Between Autumn Equinox and Winter Solstice, TodayEmily Jungmin Yoon
I read a Korean poem
with the line “Today you are the youngest
you will ever be.” Today I am the oldest
I have been. Today we drink
buckwheat tea. Today I have heat
in my apartment. Today I think
about the word chada in Korean.
It means cold. It means to be filled with.
It means to kick. To wear. Today we’re worn.
Today you wear the cold. Your chilled skin.
My heart kicks on my skin. Someone said
winter has broken his windows. The heat inside
and the cold outside sent lightning across glass.
Today my heart wears you like curtains. Today
it fills with you. The window in my room
is full of leaves ready to fall. Chada, you say. It’s tea.
We drink. It is cold outside.
Although we experienced multiple heatwaves this month, I love Emily’s poem and think it’s a fitting poem of the month—for reasons that this post might make clear!
🖼️ Hello, or should I say 안녕하세요 (annyeonghaseyo), because this month I started learning Korean! I’ll be honest, I did not see this coming despite my ongoing infatuation with Crash Landing on You, but I guess my 16-day streak of learning Korean (Duolingo reminds me every day) shows that I indeed have the capacity to add another item to my daily list of to-dos.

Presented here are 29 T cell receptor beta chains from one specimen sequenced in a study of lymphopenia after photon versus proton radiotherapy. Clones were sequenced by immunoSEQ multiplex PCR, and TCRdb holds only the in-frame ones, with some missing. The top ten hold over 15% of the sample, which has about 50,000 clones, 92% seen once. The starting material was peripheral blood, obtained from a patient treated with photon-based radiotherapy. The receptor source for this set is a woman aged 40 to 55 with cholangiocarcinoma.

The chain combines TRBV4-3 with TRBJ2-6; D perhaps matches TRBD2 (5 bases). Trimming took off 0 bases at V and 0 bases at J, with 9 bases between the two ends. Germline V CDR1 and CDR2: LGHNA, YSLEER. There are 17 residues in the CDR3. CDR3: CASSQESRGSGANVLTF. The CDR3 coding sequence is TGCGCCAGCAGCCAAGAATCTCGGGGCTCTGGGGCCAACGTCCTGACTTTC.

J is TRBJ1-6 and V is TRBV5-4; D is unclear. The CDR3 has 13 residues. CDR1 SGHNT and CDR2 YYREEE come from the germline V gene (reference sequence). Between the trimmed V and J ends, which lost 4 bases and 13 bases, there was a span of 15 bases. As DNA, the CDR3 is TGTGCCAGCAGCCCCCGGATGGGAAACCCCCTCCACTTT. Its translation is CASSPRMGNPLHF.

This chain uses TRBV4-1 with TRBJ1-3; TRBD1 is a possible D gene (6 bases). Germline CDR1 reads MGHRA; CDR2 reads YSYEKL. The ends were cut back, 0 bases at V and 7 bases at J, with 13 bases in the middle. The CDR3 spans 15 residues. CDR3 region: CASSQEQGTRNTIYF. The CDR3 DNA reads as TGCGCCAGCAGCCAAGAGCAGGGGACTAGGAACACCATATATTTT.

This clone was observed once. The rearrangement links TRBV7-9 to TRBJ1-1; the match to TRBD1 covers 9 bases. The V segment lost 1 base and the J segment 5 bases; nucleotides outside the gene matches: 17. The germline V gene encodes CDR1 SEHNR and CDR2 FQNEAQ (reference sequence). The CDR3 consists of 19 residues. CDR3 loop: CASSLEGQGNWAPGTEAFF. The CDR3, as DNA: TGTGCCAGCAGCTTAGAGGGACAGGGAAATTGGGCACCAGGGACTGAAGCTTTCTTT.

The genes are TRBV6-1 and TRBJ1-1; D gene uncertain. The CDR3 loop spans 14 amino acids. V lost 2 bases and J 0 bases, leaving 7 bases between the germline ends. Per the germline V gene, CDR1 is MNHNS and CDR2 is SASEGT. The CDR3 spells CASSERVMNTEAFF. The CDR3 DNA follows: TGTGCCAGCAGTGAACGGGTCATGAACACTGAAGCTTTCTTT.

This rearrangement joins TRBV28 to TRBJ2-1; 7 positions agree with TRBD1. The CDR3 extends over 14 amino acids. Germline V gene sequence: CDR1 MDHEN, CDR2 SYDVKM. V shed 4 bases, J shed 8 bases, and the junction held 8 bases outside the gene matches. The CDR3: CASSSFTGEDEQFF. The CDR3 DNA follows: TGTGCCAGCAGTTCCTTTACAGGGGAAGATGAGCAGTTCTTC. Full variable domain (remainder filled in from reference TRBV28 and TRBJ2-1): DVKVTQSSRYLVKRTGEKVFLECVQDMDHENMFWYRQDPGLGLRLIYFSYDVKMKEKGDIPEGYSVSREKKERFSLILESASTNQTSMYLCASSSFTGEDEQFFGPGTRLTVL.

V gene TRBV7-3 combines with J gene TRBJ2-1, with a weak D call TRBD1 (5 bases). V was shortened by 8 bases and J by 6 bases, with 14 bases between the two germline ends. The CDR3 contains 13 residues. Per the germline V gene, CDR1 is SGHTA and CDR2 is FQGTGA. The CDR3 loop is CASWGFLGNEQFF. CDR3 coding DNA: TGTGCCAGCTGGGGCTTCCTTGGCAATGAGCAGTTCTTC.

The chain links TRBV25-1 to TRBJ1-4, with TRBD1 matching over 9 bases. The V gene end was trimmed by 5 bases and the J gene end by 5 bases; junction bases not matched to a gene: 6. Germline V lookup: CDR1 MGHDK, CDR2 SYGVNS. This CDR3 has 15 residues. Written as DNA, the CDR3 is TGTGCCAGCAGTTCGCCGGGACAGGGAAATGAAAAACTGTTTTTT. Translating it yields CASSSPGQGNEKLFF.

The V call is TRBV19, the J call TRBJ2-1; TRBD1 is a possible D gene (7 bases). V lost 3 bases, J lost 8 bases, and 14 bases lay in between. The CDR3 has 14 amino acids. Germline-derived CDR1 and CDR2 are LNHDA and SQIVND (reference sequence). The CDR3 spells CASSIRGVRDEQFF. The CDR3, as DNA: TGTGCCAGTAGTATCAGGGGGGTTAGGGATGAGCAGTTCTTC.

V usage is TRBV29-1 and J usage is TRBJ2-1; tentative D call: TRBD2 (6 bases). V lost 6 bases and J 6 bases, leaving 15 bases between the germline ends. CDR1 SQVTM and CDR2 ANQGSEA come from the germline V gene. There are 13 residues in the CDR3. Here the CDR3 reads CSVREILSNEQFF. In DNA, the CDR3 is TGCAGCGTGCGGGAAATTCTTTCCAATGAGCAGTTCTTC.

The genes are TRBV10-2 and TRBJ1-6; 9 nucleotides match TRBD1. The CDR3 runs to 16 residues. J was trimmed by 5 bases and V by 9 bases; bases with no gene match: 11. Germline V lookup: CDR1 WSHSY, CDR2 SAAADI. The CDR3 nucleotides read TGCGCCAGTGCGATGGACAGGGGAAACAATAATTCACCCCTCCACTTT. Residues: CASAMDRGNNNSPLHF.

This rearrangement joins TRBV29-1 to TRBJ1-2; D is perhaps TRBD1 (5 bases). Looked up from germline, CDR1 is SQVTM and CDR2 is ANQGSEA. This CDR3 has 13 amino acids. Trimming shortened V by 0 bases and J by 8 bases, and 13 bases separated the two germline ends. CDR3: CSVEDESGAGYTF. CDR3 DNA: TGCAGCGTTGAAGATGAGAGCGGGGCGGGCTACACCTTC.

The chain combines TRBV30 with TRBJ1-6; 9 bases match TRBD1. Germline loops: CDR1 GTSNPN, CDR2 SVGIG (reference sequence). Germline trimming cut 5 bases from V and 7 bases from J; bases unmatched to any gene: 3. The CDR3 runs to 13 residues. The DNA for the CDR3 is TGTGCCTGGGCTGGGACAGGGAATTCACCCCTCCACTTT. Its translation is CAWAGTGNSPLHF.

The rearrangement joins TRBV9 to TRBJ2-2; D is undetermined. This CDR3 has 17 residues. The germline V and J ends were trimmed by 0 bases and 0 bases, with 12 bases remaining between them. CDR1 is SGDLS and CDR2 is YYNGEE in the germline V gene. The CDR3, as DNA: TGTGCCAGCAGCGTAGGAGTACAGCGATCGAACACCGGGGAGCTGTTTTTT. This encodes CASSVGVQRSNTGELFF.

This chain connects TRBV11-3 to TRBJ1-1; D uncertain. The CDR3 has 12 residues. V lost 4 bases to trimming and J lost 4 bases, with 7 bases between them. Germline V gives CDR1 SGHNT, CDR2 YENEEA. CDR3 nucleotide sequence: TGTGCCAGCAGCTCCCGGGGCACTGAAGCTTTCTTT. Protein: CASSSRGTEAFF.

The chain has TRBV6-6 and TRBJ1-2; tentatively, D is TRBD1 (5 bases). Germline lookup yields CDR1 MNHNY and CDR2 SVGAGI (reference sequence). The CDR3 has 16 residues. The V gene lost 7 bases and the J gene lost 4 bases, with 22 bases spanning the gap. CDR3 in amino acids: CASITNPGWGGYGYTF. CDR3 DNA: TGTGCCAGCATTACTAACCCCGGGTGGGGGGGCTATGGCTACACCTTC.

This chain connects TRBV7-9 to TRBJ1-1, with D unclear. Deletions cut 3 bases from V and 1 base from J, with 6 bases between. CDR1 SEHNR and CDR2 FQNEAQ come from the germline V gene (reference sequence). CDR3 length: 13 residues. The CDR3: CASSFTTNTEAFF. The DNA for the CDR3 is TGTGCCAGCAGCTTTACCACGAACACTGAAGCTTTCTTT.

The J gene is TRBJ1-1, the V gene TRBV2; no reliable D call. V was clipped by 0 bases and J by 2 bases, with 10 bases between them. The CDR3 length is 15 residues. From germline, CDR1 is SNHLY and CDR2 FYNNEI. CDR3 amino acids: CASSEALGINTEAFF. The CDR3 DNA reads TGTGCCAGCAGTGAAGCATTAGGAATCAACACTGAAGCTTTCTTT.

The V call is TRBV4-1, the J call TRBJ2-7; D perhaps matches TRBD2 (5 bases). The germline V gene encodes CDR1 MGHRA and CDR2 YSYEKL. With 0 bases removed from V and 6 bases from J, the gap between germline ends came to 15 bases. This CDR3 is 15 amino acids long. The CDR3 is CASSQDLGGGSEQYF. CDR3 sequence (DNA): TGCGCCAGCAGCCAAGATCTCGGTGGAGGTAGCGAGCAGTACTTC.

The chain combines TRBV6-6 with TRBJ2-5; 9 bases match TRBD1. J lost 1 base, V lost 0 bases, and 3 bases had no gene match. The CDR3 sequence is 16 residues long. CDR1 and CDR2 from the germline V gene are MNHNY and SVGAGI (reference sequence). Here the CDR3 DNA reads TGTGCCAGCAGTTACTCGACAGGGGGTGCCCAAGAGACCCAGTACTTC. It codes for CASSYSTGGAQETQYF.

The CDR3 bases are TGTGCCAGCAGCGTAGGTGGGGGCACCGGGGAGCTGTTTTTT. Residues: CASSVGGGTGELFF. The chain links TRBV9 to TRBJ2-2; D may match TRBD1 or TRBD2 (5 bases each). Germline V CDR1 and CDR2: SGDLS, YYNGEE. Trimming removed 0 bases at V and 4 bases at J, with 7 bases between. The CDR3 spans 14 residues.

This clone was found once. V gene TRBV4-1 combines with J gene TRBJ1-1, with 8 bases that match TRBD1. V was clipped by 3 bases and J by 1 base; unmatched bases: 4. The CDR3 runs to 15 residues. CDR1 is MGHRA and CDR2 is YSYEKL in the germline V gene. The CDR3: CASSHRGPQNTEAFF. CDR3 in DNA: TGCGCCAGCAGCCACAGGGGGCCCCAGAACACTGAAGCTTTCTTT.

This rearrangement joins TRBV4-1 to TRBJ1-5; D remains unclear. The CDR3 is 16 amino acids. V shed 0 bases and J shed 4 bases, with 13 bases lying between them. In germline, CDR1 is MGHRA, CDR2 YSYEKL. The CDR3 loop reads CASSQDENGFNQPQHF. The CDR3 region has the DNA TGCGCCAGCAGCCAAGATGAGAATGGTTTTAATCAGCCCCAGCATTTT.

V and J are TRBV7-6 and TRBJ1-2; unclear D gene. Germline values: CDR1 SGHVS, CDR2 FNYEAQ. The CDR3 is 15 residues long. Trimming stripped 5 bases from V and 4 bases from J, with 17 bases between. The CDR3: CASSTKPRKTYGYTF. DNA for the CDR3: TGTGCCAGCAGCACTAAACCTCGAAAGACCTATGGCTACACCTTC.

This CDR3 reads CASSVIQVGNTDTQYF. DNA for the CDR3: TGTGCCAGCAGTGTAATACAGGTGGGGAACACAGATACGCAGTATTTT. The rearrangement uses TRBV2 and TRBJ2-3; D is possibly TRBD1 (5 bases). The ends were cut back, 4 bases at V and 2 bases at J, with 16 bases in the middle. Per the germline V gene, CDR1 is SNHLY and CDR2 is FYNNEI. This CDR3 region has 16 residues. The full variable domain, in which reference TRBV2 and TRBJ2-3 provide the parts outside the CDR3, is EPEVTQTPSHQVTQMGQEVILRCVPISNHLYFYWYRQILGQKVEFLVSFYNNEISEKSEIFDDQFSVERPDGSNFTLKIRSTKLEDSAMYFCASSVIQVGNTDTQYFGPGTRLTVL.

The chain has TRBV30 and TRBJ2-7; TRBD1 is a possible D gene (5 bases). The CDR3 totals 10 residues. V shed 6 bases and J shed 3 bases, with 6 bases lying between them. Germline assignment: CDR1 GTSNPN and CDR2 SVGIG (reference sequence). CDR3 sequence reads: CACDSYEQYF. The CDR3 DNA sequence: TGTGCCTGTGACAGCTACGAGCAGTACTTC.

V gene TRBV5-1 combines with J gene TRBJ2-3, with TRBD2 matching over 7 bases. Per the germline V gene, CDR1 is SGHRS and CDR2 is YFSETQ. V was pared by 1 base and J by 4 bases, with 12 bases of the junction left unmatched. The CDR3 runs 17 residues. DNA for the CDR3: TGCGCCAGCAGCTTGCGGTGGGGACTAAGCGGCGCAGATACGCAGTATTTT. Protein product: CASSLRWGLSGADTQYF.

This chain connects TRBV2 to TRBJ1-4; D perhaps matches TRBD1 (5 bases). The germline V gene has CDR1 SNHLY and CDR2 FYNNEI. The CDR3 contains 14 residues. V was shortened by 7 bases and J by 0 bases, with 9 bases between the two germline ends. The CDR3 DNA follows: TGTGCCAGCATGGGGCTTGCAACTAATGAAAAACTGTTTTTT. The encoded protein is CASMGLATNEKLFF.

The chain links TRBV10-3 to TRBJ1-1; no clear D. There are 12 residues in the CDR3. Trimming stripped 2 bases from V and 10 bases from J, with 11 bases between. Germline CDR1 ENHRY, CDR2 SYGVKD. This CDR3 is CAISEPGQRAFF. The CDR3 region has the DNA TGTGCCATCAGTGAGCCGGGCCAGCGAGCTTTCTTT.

Learning a language feels so good. In high school, French was one of my favorite subjects and I remember going the extra mile to learn the language, taking reams of notes, listening to French music, reading French books (moment of silence for the French copy of Swann’s Way that I never finished). So now that I’ve latched onto another language, I guess it’s not surprising that I am really getting into it!